Elegant is how it looks -- but spectacular is the way it sounds! The Edison Cygnet horn was acoustically well-designed to produce loud, clear, bright music. Plus, it is space-economic, requiring no extra room to display, while giving acoustically amazing results. And what's better than an original SOLID OAK Cygnet horn ("swan's neck" from the Latin cycnus, cygnus, from Greek kyknos, "swan") in excellent condition, with original finish intact?

Even more fragile than the wood itself is the factory graining-painting on the metal horn "elbow" --  on countless occasions we have seen this Edison grain-painting flaked off, pock-marked or rusty.  The excellent condition of this 110-year-old-paint is a testament to the gentle treatment this horn has received over the long decades.

When we restored the wood of the horn bell, the original decals were lost. No worries. These historically perfect replicas were installed under the finish, just like the originals.

No less remarkable is the fact that the cabinet shown here has its original factory finish and decal.

We painstakingly cleaned and polished the original factory enamel on the upper works. This removed, step by step, all traces of gunk, grease and grime. Then we meticulously refreshed the gilt trim details -- giving the mechanical works the luster of youth. This is a 2-and-4-minute mechanism, equipped to play either of the two types of cylinder records available at the time. The reproducer was the best that money could buy -- the legendary Model "O."  Back in the day, Edison used "pot metal," a kind of zinc alloy, to make most of the Model O top plates. Over the years the pot metal deteriorated. No worries. We carefully replaced the top plate with a replica plate so historically perfect that it cannot be detected.

The underside of this technically advanced reproducer, showing the apparatus to play both the 4-minute and the 2-minute cylinder records that are commonly found in today's market.

Enough description! What about the detective story? What follows is a true life drama, it really happened. It will be written up in an upcoming magazine article.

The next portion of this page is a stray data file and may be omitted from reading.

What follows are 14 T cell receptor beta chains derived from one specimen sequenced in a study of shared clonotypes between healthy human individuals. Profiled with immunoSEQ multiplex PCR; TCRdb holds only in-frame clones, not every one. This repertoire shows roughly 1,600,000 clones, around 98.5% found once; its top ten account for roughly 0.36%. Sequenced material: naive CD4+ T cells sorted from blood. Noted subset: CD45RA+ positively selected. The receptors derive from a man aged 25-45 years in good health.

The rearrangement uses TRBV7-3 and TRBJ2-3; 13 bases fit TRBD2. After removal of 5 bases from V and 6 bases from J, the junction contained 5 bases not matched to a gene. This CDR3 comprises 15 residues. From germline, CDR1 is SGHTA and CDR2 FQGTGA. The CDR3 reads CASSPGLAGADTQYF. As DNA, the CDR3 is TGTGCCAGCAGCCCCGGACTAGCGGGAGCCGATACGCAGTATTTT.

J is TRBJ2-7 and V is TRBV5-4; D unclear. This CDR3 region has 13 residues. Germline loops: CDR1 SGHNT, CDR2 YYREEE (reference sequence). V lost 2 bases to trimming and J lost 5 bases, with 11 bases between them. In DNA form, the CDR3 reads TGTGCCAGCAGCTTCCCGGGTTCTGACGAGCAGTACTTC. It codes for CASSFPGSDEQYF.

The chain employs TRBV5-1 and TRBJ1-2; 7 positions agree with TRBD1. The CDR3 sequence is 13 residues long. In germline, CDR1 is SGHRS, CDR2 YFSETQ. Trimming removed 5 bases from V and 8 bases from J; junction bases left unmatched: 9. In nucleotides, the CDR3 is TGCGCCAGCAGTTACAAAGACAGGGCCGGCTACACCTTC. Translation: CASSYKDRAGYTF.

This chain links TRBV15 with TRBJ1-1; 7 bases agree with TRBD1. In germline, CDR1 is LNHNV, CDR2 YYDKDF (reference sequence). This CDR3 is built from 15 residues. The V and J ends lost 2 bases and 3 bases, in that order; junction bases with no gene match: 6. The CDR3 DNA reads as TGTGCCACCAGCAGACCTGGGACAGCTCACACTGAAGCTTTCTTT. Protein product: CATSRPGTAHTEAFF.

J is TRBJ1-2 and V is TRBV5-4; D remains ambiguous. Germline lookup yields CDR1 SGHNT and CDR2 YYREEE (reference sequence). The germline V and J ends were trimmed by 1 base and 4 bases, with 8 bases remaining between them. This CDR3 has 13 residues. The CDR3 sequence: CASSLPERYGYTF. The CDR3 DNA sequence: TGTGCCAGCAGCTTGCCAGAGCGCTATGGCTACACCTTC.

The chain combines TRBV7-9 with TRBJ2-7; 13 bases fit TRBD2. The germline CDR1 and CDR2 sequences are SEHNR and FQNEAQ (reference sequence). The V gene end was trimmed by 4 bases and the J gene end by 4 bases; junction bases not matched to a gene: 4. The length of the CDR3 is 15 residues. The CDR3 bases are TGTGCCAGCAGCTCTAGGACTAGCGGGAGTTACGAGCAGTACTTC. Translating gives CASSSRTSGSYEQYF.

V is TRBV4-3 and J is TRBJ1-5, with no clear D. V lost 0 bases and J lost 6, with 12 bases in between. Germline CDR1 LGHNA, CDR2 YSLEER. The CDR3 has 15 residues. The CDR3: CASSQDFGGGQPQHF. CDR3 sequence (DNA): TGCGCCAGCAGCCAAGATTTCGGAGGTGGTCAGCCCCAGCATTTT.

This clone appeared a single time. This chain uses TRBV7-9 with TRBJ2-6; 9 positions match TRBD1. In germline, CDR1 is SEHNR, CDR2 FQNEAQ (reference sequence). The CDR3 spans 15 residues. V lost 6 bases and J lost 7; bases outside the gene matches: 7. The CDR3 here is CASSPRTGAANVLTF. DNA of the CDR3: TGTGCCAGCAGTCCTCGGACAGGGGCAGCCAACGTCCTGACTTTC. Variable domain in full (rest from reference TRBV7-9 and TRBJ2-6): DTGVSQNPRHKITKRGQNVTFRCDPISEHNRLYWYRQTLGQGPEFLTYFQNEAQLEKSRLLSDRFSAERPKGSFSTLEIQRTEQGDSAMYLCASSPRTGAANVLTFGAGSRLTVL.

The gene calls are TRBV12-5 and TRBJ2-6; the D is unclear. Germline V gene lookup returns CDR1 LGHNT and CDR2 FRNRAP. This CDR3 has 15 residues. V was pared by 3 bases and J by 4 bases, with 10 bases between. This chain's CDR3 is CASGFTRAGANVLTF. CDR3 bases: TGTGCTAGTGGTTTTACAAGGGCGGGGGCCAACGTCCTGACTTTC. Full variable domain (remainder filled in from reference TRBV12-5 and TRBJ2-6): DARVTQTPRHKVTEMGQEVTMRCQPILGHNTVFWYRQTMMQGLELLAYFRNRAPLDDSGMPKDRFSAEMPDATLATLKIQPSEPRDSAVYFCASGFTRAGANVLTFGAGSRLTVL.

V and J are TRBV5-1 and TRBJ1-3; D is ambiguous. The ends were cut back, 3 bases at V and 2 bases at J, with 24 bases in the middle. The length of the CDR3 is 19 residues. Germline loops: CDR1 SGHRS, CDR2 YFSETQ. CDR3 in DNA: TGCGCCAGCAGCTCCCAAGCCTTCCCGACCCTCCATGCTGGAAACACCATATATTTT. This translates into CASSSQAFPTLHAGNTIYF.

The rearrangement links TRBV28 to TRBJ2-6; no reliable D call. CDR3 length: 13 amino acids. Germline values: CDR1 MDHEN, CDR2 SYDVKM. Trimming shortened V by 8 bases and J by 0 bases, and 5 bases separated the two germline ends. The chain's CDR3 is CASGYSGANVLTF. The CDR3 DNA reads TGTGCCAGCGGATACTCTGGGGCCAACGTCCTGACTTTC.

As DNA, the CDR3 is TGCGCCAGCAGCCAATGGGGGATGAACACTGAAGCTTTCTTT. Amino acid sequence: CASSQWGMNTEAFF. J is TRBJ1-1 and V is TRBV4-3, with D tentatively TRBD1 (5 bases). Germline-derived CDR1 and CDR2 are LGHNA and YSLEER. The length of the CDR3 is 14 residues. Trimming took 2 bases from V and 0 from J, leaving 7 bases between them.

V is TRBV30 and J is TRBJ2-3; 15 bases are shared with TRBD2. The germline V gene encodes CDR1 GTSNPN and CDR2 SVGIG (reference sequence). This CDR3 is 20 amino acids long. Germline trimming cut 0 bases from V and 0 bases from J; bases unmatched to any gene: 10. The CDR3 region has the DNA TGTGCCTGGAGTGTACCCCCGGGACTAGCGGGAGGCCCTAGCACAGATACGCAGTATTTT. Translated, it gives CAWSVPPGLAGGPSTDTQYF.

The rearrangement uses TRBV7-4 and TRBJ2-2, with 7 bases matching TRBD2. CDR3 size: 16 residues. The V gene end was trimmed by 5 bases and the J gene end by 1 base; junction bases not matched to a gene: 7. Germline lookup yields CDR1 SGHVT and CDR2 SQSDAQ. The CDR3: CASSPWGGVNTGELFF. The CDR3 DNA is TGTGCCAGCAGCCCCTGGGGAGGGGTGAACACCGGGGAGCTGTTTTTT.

Mrs. Acker was a wealthy widow living in Philadelphia in 1919.  That was the year she gave her Edison Home Phonograph to a local Edison dealer to be repaired. 

The repairs are completed as of 10/25/19.  The bill is paid 11/04/19, but Mrs. A. complains, when a repairman/representative of B&B calls on her, that the machine has not been returned.  The matter remains open till 3/15/20, when Mrs. A. goes to the store to retrieve her machine.  Before she enters, she encounters the same repairman who had previously visited her, who wants to know why she is there.  She goes inside and is told by a salesman that her Phonograph was stolen.  The salesman offers her a replacement Home Phonograph.  She declines and leaves the store in frustration, but she is followed by the same mysterious repairman whom she has already met twice.  As she is about to board a street car, the repairman questions her about how the matter was settled.  She finds his actions suspicious and asks him when this robbery was supposed to have occurred.  He stutters, hesitates and says he thinks that two or three machines were taken.  Mrs. A. suspects this man knows more than he is telling.  She’s not sure what his interest in this matter is, but she’s sure he has some undisclosed knowledge of the so-called theft, or he has been sent by the management to mollify her.


B&B owner Herbert E. Blake writes to Mrs. A. on 3/16/20 asserting that the machine was stolen before the repairs were completed, regardless of the fact that she was sent a bill for the repairs which she already paid.  No police report is cited.  Blake points out that one of his salesmen offered her a replacement.  Instead of seeming contrite, Blake adopts a somewhat diffident tone and admonishes her to understand his own unpleasant situation, but does think the matter important enough to sign the letter personally.  He closes by asking her what she wants to do next.  Mrs. A. replies, formulating her deductions, that the timeline offered by B&B seems off, and that some kind of double-dealing is taking place. 

Finally, Mrs. Acker agrees to accept a replacement machine from Blake.  That machine is the same one we are presently offering for sale. Blake provides an original set of instructions for the top-of-the-line Model O reproducer.

This two-page set of directions is the only time we have seen factory instructions for the Model O, in over 50 years.

All the pictured documents, plus much more, will be given to the buyer of our Home Phonograph.

Purchase the elegant and refined Cygnet Home Phonograph and invest in the best. This instrument will delight you with years of music and enjoyment. It is of the highest quality, correctly cleaned and adjusted, ready to set up and enrich your leisure hours. We spent the time to carefully remove every spec of dirt and gunk from the mechanism without doing any harm. It is here that our decades of experience pay dividends. Do not mistake our merchandise for the shabby, poorly regulated claptrap found elsewhere on the Web. NOBODY else has our over 50 years of expertise, with 8 books in print on the history of recorded sound to prove it!

Price: $2850.00 US, equipped to play BOTH 4-minute records AND 2-minute records (Model O reproducer), including two 4-minute records AND two 2-minute records, plus shipping and handling. (NY State residents must pay sales tax, if applicable.)


Telephone: 585-244-5546  

Click here for Terms & Conditions of sale

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